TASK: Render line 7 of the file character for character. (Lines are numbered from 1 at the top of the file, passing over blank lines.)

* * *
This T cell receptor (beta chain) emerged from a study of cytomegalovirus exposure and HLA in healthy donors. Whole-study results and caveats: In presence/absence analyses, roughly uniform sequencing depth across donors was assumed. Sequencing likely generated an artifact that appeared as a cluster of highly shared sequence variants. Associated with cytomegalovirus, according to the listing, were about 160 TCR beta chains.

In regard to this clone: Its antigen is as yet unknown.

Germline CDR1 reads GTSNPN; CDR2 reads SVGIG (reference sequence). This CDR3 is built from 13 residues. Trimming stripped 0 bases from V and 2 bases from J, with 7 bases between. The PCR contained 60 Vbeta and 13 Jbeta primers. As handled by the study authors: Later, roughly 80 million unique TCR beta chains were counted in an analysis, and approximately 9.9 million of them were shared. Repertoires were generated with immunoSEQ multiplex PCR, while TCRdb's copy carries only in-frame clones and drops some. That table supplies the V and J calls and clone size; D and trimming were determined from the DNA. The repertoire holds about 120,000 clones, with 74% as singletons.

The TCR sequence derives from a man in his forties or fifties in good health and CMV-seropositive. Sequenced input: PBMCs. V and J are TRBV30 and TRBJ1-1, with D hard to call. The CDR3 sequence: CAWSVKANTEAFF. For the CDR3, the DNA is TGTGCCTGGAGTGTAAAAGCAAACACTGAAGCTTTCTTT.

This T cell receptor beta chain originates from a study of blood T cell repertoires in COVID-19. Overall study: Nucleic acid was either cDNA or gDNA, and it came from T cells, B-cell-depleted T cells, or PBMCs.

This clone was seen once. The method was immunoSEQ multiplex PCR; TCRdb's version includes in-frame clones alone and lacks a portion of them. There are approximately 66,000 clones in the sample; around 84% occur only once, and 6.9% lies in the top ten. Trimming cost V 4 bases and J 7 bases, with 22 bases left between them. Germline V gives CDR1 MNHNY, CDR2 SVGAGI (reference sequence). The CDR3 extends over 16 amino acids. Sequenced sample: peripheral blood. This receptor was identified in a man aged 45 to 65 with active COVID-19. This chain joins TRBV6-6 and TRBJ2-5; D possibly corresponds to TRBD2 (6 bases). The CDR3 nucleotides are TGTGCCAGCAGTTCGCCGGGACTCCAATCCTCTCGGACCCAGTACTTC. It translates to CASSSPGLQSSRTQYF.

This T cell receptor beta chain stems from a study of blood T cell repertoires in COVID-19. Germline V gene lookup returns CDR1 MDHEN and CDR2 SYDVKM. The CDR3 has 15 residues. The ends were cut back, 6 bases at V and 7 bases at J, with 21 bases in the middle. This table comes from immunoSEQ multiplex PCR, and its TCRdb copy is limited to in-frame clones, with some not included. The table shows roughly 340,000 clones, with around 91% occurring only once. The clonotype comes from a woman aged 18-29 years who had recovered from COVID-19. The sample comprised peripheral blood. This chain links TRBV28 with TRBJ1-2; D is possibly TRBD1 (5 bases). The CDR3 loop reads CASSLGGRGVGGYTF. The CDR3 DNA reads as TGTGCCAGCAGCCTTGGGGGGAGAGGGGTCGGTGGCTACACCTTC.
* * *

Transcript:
This T cell receptor beta chain stems from a study of blood T cell repertoires in COVID-19. Germline V gene lookup returns CDR1 MDHEN and CDR2 SYDVKM. The CDR3 has 15 residues. The ends were cut back, 6 bases at V and 7 bases at J, with 21 bases in the middle. This table comes from immunoSEQ multiplex PCR, and its TCRdb copy is limited to in-frame clones, with some not included. The table shows roughly 340,000 clones, with around 91% occurring only once. The clonotype comes from a woman aged 18-29 years who had recovered from COVID-19. The sample comprised peripheral blood. This chain links TRBV28 with TRBJ1-2; D is possibly TRBD1 (5 bases). The CDR3 loop reads CASSLGGRGVGGYTF. The CDR3 DNA reads as TGTGCCAGCAGCCTTGGGGGGAGAGGGGTCGGTGGCTACACCTTC.